I write this preliminary findings with a heavy heart and a serious concern regarding young children that might get damaged or hurt by glyphosate in their infant cereal.
I am in the process of going through several thousands of records of foods tested by CFIA for glyphosate, and am cleaning up, or typing more explanatory comments in additional fields so that later sorting can be done with less hassle and more clarity. And in the process I have come across a group of records of foods that CFIA describes as Cereal – Infant. A total of 119 tests were recorded on them, some for just glyphosate screening, with positive or negative results, while others were specifically to measure amount of glyphosate or AMPA is ppm, which I converted to ppb.
There were basically only a few countries of origin for the baby cereals, USA, Canada, Unknown, Germany, Poland and Switzerland. The “unknown” category has vexed me throughout this study, and since its numbers are usually higher than all others, and since Canadian sample numbers (without adding the unknowns) are less than the US samples, I strongly suspect that all, or nearly all, of the “unknowns” are of local (Canadian) stock. As it is, I think it is a law for foods from foreign countries to be displayed accordingly. So, I have started adding the Unknown with the Canadian readings and calling the combined lot as Canada+.
So, now there were just five countries of origin – Canada+, USA, Germany, Poland and Switzerland.
The readings from these samples showed a stark and ominous contrast. High percentage of Baby cereals from Canada and USA were dirty, in the sense that they contained glyphosate (and/or AMPA) while baby cereals from Germany, Poland and Switzerland were all 100% clean. Of course the number of samples from these three countries were lower, with 3 from Germany, 13 from Poland and 5 from Switzerland. Canada+ had 64 tests on baby cereal while USA had 33. And 66 percent of all infant cereals from Canada+ and 61% of all infant cereals from the US had glyphosate. Thats like two out of every three tests. And none of the European varieties had any measurable glyphosate. The above table has been converted to a percentage chart below, which depicts the high prevalence of dirty results from North American baby foods.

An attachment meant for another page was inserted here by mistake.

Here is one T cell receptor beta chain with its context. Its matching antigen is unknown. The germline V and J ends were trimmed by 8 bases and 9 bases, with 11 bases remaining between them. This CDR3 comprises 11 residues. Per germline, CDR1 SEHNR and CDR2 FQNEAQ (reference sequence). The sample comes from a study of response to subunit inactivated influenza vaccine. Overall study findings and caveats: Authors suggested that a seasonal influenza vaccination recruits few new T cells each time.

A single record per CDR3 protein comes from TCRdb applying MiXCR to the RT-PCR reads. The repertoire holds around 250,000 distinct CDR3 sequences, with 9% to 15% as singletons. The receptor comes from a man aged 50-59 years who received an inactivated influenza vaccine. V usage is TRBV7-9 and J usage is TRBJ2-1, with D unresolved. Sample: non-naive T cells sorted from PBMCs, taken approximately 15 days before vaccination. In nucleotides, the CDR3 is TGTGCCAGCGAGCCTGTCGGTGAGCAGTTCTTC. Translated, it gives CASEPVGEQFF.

This has been a major cause of shock for me. I shall be later going into these with more details, to see if specific kinds of infant cereals are worse than other kinds etc. I already found out that going with the “Organic” variety might be better, but not a guarantee of clean food.
The table below highlights the issue. 42% of all organic infant cereals from Canada+ as tested had glyphosate. That is almost one of out two organic infant cereals that were dirty. The corresponding figure for the US is 36% or about one out of three. Among the European samples, one did not need to check for organic labels – they were all clean with regard to glyphosate.
Although my work with this food group is not over, I decided to make a preliminary report, which is correct as far as whatever I have written goes, to the best of my knowledge. However, I shall be digging deeper to see if there is any identifiable pattern that might separate the clean ones from the dirty, among North American samples. Clearly, going with organic labelling alone is not good enough.
I found a few curious entries within the North American samples, which could be a give-away of its brand name. Three samples were described as Leapin’ Lemurs, Choco Chimp, and Koala Crisp. All of them were entered under infant cereals. I could not figure out what ingredients were used here, such as wheat, or oatmeal or rice etc, so I googled the names. It turned out, these are products by “Nature’s Path“. All three of them contained no glyphosate at all. So, out of this horror story, there was a sort of silver lining.
I don’t have an infant at home and I do not like to eat processed food any more. However, I am very aware and conscious of the fact that infants and kids are far more vulnerable to illness and auto-immune triggers due to their low body weight and insufficiently developed immune system.
So, for those that live in North America and must buy infant cereal, my preliminary advise would be one of the following: